Related Characters: Holden Caulfield (speaker), Sally Hayes
Page Number: 172
Explanation and Analysis:

Holden interrupts Sally to further reject the trappings of adult life. He claims that living together when they are older would be horrifying and not at all equivalent to escaping to the woods now.

That Holden denies the existence of “marvelous places” in the future speaks to his deep anxieties about adulthood. Evidently, all experiences after college are held to be banal and phony. They are “entirely different” not because of their physical environment, but rather because of how codified and mechanical his life will become as an adult. Whereas escaping to the woods as an adolescent holds the potential of complete isolation (and perhaps a perpetuation of the "innocence" of childhood), travel as an adult brings baggage both literal and metaphorical. Holden is perturbed by the “suitcases and stuff” that would weigh them down, as well as the social networks that demand goodbyes and “postcards.” He identifies isolation and ease of travel with youth and sees adults as living artificial and ensnared lives. Though this may be an exaggerated image, Salinger once again grants Holden the benefit of a compelling critical eye. Adults, indeed, are weighed down by these concerns, and thus Holden’s wish to hold on to his adolescence is admirable even as it is unreasonable.

Chapter 22 Quotes
Anyway, I keep picturing all these little kids playing some game in this big field of rye and all. Thousands of little kids, and nobody's around — nobody big, I mean — except me. And I'm standing on the edge of some crazy cliff. What I have to do, I have to catch everybody if they start to go over the cliff — I mean if they're running and they don't look where they're going I have to come out from somewhere and catch them. That's all I'd do all day. I'd just be the catcher in the rye and all.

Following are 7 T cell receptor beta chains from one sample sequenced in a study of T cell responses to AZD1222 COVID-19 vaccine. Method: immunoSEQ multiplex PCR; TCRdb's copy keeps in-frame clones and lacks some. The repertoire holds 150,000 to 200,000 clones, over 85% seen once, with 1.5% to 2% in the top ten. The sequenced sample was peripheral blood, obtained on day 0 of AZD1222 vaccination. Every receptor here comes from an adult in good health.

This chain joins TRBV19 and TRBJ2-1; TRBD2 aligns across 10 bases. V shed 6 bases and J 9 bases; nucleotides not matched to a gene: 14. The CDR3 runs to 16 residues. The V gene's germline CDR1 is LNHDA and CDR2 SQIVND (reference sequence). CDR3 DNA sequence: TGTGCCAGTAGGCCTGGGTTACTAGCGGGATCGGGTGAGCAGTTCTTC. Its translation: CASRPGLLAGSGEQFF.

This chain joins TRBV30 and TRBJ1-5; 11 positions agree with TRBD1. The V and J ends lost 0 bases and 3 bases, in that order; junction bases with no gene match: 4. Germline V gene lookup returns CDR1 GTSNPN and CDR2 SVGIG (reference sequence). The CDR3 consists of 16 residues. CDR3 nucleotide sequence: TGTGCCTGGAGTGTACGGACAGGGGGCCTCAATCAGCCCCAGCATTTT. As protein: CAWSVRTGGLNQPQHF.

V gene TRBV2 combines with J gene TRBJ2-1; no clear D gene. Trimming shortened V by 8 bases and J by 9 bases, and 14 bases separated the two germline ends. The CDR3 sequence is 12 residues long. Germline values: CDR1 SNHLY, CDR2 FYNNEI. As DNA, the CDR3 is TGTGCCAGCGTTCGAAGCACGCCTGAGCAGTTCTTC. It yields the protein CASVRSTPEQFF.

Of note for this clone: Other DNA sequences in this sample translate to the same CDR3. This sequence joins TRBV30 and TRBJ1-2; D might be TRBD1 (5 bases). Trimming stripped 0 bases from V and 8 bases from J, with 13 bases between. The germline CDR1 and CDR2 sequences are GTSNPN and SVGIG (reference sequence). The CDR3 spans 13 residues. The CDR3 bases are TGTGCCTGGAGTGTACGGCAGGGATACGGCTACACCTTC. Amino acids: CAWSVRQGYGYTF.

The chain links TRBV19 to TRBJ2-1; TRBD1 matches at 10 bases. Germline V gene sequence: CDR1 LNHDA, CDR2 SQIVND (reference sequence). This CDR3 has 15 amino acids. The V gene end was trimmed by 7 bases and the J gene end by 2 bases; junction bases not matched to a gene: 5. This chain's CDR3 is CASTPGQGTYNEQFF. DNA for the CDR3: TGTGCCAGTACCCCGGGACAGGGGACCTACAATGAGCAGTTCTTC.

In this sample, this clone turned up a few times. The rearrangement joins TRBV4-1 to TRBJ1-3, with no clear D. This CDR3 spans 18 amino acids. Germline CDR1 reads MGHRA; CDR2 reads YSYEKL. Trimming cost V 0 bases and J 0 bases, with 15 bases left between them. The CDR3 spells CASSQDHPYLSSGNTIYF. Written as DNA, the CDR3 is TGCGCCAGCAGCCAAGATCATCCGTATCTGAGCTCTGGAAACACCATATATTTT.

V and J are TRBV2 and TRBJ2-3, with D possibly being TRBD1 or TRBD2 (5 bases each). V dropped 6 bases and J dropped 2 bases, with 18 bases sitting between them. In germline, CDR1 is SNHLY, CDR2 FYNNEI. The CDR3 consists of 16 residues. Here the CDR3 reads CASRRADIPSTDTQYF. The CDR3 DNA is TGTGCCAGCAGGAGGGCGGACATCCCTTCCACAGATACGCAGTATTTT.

Related Characters: Holden Caulfield (speaker)
Related Symbols: The Catcher in the Rye
Page Number: 224
Explanation and Analysis:

When Phoebe asks Holden what he would like to be, he returns to the tune he heard earlier about the catcher in the rye. Holden says he would like to be the catcher in the song, one who would prevent the kids from falling to harm.

Holden’s answer strikes Phoebe—and likely the reader—as relatively nonsensical. Catching children in the rye is not an actual profession, but perhaps this is why Holden finds it genuine as compared to the phony work done by his parents. Indeed, the way Holden introduces the phrase “Anyway, I keep picturing” indicates that his profession is not based on logical consideration but rather an idealized image of what he would life to look like. This response, then, verifies that Holden sees his life through a cinematic eye and makes choices according to the aesthetics and earnestness of this imagined film.

Through this filmic image, Holden wishes to be a savior for younger children. He does not himself wish to remain in a state of childhood, explicitly saying “nobody big, I mean — except me,” thus showing that he does value maturation. That merit comes from how Holden would be able to assist the “thousands of little kids,” demonstrating that he finds real value in acts of altruism. This imagined profession speaks to a genuine sense of goodness within Holden, but it also reveals his own wish to be saved from falling over the metaphorical cliff of adolescent despair. Holden may want to be the catcher in the rye, but he simultaneously wants to be caught by someone—and thus Salinger’s title refers to the protagonist as both catcher and caught, both thoughtful adult and astray youth.